Step 2 - Zap the zest: Spread the zest flat on a microwaves safe plate and heat it for about 2 minutes. With clean fingers, touch the zest to test whether it has dried out. It should be completely dry and crumbly to the touch, crunching like breakfast cereal when you crush it. If not, keep microwaving in 30 second increments until it is. The drying process will reduce the zest amount by about half its volume. So you will end up with about 2 tablespoons of dried zest.

Step 3 - Grind the Dried Zest into Powder: Using the back of a tablespoon, crush the dried zest into a powder. You can certainly do this with a mortar and pestle if you have one or give it a very light buzz in a spice grinder. (Don't buzz too long or you'll burn the zest via blade friction; this I know from writing the Coffeehouse Mysteries!)

Note: The crushing process will reduce the zest again by about half. So you should end up with about 1 tablespoon of dried and ground orange zest.

Step 4 - Melt the chocolate: Because of its milk solids, white chocolate melts  faster than dark chocolate so be careful when heating. For best results, microwave in 30 seconds increments. Stop, stir, and heat again. (Once chocolate is burned, you can't safe it, so melt the chocolate slowly!)

Step 5 - Add the Flavor: Now stir in the dried and ground orange zest...

The orange zest powder will add a lovely, light orange flavor to the bark. The color will be a very pale orange, and I suggest brightening the color with some food coloring gel. If all you can find is water-based food coloring, such as McCormick's, DO NOT simply dump in the food coloring. Follow my directions carefully; otherwise, instead of remaining smooth and silky, your chocolate will seize up and be ruined. What does ruined chocolate look like? See the regrettable evidence below...

 What NOT to do with chocolate! 
(Scary, isn't it?!)

When water is introduced to chocolate during the melting process, (whether droplets in a wet container or on a spoon), the smooth, silky texture will be ruined.  Above is an example of chocolate that has seized up. There is no saving it. This is also what will happen if you simply dump in water-based food coloring. But if that's all you can find, I have a solution...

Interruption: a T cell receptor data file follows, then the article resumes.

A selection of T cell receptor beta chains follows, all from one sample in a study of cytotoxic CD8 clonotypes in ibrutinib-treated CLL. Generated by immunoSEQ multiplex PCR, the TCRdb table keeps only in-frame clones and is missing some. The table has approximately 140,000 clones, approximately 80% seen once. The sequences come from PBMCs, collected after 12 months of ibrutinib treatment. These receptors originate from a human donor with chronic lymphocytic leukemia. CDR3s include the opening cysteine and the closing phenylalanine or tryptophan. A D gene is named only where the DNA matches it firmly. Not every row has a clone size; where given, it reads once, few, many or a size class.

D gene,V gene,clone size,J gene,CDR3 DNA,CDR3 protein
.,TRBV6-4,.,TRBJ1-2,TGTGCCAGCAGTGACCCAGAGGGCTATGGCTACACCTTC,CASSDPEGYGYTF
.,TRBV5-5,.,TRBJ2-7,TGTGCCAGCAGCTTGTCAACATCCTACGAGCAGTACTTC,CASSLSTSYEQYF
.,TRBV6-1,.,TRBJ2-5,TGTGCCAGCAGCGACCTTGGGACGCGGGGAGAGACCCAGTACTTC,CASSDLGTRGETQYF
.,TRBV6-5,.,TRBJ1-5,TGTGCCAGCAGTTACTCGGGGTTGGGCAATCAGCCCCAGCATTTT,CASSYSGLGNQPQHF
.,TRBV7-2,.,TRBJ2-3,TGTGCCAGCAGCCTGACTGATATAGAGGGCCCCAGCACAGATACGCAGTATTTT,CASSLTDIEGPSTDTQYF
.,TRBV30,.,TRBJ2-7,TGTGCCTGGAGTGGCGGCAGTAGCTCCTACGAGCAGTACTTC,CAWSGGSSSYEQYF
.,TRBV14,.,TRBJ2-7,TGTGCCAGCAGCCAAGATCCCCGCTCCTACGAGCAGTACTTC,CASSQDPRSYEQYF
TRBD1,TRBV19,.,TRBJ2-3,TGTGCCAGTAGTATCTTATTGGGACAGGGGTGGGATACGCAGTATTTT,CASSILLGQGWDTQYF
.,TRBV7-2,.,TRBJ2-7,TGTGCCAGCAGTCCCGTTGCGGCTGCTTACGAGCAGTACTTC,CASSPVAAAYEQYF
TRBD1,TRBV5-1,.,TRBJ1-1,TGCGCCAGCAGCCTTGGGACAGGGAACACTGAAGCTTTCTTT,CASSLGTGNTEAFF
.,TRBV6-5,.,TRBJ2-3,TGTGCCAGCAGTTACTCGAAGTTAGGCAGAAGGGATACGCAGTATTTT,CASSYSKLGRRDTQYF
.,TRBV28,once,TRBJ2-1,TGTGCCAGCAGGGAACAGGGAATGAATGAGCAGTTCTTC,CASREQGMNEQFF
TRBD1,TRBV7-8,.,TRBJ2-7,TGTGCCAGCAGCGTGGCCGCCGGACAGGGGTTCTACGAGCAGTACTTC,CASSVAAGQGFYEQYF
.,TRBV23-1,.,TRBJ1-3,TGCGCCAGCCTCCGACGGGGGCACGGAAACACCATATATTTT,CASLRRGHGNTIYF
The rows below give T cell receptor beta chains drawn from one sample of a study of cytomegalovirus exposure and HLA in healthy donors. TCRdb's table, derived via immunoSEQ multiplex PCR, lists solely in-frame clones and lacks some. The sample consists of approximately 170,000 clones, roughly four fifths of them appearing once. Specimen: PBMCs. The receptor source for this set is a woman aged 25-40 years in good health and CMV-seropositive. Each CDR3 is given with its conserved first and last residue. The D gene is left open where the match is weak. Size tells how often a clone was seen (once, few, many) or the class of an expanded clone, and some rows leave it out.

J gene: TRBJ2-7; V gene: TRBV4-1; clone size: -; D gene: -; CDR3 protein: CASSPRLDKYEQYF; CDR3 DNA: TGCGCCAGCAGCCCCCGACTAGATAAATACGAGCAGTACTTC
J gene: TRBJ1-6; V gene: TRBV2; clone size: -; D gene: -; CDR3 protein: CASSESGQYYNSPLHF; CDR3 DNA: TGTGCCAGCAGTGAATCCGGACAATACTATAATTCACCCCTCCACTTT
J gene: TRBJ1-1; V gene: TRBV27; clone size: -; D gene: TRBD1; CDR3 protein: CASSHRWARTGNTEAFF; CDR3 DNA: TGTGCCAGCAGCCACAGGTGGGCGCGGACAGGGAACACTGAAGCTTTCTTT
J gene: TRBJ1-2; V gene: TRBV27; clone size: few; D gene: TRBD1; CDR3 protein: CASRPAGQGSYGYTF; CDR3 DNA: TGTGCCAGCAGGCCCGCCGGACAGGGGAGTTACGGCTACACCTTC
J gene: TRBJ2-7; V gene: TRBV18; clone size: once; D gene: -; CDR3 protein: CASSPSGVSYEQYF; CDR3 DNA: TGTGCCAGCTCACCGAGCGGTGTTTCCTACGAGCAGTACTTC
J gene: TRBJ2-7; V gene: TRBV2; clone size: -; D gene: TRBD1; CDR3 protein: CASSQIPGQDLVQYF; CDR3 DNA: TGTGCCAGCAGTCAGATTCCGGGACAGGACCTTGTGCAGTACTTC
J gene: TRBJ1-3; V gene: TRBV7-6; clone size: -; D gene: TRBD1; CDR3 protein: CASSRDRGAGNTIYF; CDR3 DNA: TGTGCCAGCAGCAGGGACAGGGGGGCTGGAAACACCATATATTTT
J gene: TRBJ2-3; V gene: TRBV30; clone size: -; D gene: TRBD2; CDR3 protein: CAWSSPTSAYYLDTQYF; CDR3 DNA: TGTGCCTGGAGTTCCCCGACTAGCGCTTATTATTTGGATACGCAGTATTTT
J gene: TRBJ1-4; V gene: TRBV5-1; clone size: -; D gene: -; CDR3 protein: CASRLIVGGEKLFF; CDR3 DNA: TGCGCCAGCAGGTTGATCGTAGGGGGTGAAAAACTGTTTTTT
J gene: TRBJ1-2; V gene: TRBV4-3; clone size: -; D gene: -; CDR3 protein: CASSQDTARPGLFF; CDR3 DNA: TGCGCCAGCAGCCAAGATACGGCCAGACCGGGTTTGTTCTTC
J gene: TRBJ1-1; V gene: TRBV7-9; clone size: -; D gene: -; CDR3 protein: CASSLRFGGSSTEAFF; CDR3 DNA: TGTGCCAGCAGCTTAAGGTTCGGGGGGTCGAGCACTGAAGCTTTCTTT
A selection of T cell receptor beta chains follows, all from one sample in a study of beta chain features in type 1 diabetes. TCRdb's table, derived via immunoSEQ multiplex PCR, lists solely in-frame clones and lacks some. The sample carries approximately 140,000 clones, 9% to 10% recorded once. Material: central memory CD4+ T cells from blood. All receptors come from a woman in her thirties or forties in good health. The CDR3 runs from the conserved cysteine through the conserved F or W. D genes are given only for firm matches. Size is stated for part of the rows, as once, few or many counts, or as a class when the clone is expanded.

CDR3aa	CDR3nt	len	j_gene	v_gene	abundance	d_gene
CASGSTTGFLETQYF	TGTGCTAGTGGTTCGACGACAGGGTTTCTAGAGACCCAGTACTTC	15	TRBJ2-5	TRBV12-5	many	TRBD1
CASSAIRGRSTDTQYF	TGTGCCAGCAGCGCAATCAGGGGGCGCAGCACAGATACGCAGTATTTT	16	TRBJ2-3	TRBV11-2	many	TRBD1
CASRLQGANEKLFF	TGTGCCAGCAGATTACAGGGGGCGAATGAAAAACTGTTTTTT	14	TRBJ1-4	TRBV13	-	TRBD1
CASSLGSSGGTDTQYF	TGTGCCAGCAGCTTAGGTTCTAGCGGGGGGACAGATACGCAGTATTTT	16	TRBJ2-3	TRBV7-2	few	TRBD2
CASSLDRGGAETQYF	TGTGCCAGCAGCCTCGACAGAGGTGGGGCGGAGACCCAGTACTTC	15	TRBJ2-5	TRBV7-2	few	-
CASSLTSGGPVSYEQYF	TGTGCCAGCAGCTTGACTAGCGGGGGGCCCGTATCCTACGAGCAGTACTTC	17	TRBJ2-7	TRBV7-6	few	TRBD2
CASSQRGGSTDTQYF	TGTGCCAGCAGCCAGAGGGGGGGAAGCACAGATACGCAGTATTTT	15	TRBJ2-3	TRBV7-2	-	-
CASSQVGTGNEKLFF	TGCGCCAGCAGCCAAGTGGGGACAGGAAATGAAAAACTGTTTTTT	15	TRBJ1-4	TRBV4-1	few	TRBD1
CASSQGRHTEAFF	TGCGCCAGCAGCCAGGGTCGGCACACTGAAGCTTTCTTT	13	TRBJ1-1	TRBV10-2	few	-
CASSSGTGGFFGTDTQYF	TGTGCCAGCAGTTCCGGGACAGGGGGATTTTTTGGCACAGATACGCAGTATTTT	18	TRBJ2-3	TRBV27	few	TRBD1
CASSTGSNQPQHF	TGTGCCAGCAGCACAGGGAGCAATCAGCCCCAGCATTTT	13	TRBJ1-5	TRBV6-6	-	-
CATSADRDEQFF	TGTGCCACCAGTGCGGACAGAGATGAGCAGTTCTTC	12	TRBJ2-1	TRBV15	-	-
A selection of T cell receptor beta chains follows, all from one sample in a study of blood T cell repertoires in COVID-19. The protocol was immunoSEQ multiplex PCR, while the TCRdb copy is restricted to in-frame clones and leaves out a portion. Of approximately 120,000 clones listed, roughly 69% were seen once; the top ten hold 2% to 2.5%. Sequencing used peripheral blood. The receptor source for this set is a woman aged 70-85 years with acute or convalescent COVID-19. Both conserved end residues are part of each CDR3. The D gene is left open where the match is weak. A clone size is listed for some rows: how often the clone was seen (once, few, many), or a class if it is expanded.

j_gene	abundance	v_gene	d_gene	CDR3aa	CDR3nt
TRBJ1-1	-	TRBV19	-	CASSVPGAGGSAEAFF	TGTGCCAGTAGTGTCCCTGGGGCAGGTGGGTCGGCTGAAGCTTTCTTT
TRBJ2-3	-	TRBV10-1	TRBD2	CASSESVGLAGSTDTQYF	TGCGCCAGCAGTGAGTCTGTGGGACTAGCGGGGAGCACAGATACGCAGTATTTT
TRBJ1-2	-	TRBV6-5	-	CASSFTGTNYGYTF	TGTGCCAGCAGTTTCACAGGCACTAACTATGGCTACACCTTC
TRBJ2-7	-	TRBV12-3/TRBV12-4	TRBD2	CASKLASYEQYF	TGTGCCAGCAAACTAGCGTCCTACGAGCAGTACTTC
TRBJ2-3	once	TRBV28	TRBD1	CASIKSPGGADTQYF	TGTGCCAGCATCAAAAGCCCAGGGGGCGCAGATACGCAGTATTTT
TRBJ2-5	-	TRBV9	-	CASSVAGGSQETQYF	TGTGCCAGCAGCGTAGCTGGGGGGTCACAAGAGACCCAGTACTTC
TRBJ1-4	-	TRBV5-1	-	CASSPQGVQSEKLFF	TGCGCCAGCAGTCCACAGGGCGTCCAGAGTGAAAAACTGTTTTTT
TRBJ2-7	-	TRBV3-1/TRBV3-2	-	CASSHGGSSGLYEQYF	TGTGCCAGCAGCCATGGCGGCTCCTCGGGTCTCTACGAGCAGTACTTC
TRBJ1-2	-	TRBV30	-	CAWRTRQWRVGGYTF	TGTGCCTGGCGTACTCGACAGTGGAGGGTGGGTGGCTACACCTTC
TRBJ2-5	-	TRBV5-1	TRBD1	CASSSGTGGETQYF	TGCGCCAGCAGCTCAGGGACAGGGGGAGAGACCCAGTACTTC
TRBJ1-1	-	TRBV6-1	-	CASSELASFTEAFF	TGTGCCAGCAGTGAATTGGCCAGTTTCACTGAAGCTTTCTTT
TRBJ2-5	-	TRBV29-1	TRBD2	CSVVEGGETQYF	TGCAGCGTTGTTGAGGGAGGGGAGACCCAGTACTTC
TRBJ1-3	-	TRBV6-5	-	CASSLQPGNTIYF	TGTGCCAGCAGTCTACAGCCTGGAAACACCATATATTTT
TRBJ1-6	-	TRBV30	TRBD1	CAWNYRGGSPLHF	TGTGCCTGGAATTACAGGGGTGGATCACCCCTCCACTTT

Melt butter: For this recipe, I suggest 1 tablespoon of butter, gently melted in a microwave. To that, add your water-based food coloring. Orange or mix yellow and red to make orange. You will need about 6 times as much yellow as red, so add the yellow first and keep playing with it until you have a nice dark shade of orange.

Slowly stir in: A little at a time, stir the colored, melted butter into the chocolate. The MOMENT you see the chocolate begin to lose its smooth texture and seize up into tiny chunks, STOP. That's as far as you can go in adding color of this kind (water-based) to the chocolate without ruining it.

This colored-butter method made a very pretty pale orange chocolate for me. It was smooth and silky enough to use as frosting on cupcakes or cookies (and I will be doing this in the near future). For today, lets make bark!

If not making marbled bark (see below), then stir in your toasted, chopped nuts now, dump the chocolate onto a baking sheet or cutting board that's been covered by parchment paper or wax paper. Spread the chocolate into a flat rectangle (about 8 by 10 inches) and slip the whole thing into the refrigerator for 20 minutes. Once hard, you can break the solid rectangle up into pieces as show and eat with joy.


NOTE: Marbling bark is fun and easy. For another way to marble bark, using an oven, check out Riley Adams' wonderful Chocolate Pecan Bark post by clicking here.

Place your 6 ounces (1 cup) of semi-sweet chocolate chips into a microwave safe bowl, sprinkle in 1/2 teaspoon of ground cinnamon, and melt 30 second microwave blasts, stirring between each heating session to prevent scorching.

Dump out the 12 ounces (2 cups) of melted orange chocolate onto a flat surface (such as  a baking sheet or cutting board) that's been covered with parchment paper or wax paper. (If you don't use paper, the chocolate will adhere to the surface as it dries.

Using a spoon or spatula, spread the chocolate into
a rectangle canvas of about 8 x 10 inches in size.

Dot the melted semi-sweet chocolate onto the orange
chocolate canvas by generous tablespoons as shown.

To marble the chocolate, use a wooden skewer, chopstick, or butter knife to make long, bold, curved strokes through the dots of chocolate and into the orange canvas as shown. (In my photos, you see a wooden chopstick.)

Optional finisher: Sprinkle 1/2 cup of toasted nuts over the top of the marbled chocolate canvas. To make certain these nuts stick, use clean fingertips or back of a spoon to very lightly press them into the chocolate.
CHILL, BABY! - Slip the pan into a refrigerator for 20 minutes. This will harden the bark up quite nicely. Break apart and enjoy!

~ Cleo Coyle, author 

For more of my
chocolate recipes, pick up...

"...a tasty tale of crime and punishment,
lightened by the Blend's frothy cast of
lovable eccentrics." ~ Publishers Weekly

For a peek at some of the chocolate 
recipes featured in Murder by Mocha,
click here

Now a national bestseller
in hardcover 

To purchase the book, 
click here or here or here

Audiobook produced by AudioGo (BBC Audiobooks America) Available at iTunes and Audible.com